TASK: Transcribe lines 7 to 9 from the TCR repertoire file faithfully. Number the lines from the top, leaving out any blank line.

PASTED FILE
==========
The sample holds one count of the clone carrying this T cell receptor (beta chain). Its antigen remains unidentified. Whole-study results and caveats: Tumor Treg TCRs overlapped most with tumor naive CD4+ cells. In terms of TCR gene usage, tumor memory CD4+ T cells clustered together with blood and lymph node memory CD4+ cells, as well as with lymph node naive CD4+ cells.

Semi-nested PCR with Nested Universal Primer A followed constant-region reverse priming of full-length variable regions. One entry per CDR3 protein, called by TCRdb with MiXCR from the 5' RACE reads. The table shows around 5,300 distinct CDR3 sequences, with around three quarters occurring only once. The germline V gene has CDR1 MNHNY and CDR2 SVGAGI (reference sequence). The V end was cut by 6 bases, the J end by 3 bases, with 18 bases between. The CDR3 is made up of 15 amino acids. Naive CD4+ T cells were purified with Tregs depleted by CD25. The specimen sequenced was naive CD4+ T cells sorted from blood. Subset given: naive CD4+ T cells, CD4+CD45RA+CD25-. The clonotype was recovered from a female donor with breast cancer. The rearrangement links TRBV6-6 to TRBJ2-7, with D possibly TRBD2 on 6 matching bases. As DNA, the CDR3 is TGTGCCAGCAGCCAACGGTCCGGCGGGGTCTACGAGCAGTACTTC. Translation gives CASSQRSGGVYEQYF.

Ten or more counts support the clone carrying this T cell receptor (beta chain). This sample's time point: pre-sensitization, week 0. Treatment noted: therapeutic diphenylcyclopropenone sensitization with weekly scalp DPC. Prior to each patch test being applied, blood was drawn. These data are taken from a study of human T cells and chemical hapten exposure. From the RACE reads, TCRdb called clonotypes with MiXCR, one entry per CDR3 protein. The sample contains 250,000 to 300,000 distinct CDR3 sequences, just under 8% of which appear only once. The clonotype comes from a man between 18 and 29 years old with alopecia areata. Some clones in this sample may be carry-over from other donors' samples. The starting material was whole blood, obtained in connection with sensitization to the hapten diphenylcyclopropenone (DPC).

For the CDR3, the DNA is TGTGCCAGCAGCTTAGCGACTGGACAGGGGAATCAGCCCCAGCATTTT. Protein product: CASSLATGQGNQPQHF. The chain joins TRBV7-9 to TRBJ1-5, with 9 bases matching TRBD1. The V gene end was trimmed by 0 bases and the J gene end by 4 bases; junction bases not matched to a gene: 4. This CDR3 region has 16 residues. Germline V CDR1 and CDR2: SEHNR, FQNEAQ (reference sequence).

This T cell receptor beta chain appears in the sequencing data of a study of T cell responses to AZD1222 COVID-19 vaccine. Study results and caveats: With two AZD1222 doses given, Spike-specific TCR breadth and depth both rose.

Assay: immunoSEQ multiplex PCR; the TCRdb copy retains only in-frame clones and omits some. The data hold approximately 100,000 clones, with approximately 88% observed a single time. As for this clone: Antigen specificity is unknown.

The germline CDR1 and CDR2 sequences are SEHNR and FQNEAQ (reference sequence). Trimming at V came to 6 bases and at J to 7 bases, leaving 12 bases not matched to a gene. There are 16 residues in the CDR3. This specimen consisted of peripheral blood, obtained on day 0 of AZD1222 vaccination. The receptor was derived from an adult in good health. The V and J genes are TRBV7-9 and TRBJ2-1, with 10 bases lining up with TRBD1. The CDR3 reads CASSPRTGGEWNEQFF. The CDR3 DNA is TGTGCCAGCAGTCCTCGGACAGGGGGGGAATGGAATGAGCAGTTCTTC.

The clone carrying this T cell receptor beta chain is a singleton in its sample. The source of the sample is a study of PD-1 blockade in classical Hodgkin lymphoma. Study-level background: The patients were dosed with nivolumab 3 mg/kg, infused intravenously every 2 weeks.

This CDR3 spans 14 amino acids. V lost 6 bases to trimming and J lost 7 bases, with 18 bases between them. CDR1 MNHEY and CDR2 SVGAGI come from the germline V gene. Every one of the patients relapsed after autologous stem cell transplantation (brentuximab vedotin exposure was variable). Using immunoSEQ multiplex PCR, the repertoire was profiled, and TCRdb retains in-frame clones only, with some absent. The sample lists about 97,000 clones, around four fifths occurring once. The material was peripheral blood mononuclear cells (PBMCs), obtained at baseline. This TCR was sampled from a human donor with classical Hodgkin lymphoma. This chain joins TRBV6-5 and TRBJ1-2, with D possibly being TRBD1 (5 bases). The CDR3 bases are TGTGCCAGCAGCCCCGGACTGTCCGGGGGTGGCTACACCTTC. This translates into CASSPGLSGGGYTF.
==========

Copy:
The germline CDR1 and CDR2 sequences are SEHNR and FQNEAQ (reference sequence). Trimming at V came to 6 bases and at J to 7 bases, leaving 12 bases not matched to a gene. There are 16 residues in the CDR3. This specimen consisted of peripheral blood, obtained on day 0 of AZD1222 vaccination. The receptor was derived from an adult in good health. The V and J genes are TRBV7-9 and TRBJ2-1, with 10 bases lining up with TRBD1. The CDR3 reads CASSPRTGGEWNEQFF. The CDR3 DNA is TGTGCCAGCAGTCCTCGGACAGGGGGGGAATGGAATGAGCAGTTCTTC.

The clone carrying this T cell receptor beta chain is a singleton in its sample. The source of the sample is a study of PD-1 blockade in classical Hodgkin lymphoma. Study-level background: The patients were dosed with nivolumab 3 mg/kg, infused intravenously every 2 weeks.

This CDR3 spans 14 amino acids. V lost 6 bases to trimming and J lost 7 bases, with 18 bases between them. CDR1 MNHEY and CDR2 SVGAGI come from the germline V gene. Every one of the patients relapsed after autologous stem cell transplantation (brentuximab vedotin exposure was variable). Using immunoSEQ multiplex PCR, the repertoire was profiled, and TCRdb retains in-frame clones only, with some absent. The sample lists about 97,000 clones, around four fifths occurring once. The material was peripheral blood mononuclear cells (PBMCs), obtained at baseline. This TCR was sampled from a human donor with classical Hodgkin lymphoma. This chain joins TRBV6-5 and TRBJ1-2, with D possibly being TRBD1 (5 bases). The CDR3 bases are TGTGCCAGCAGCCCCGGACTGTCCGGGGGTGGCTACACCTTC. This translates into CASSPGLSGGGYTF.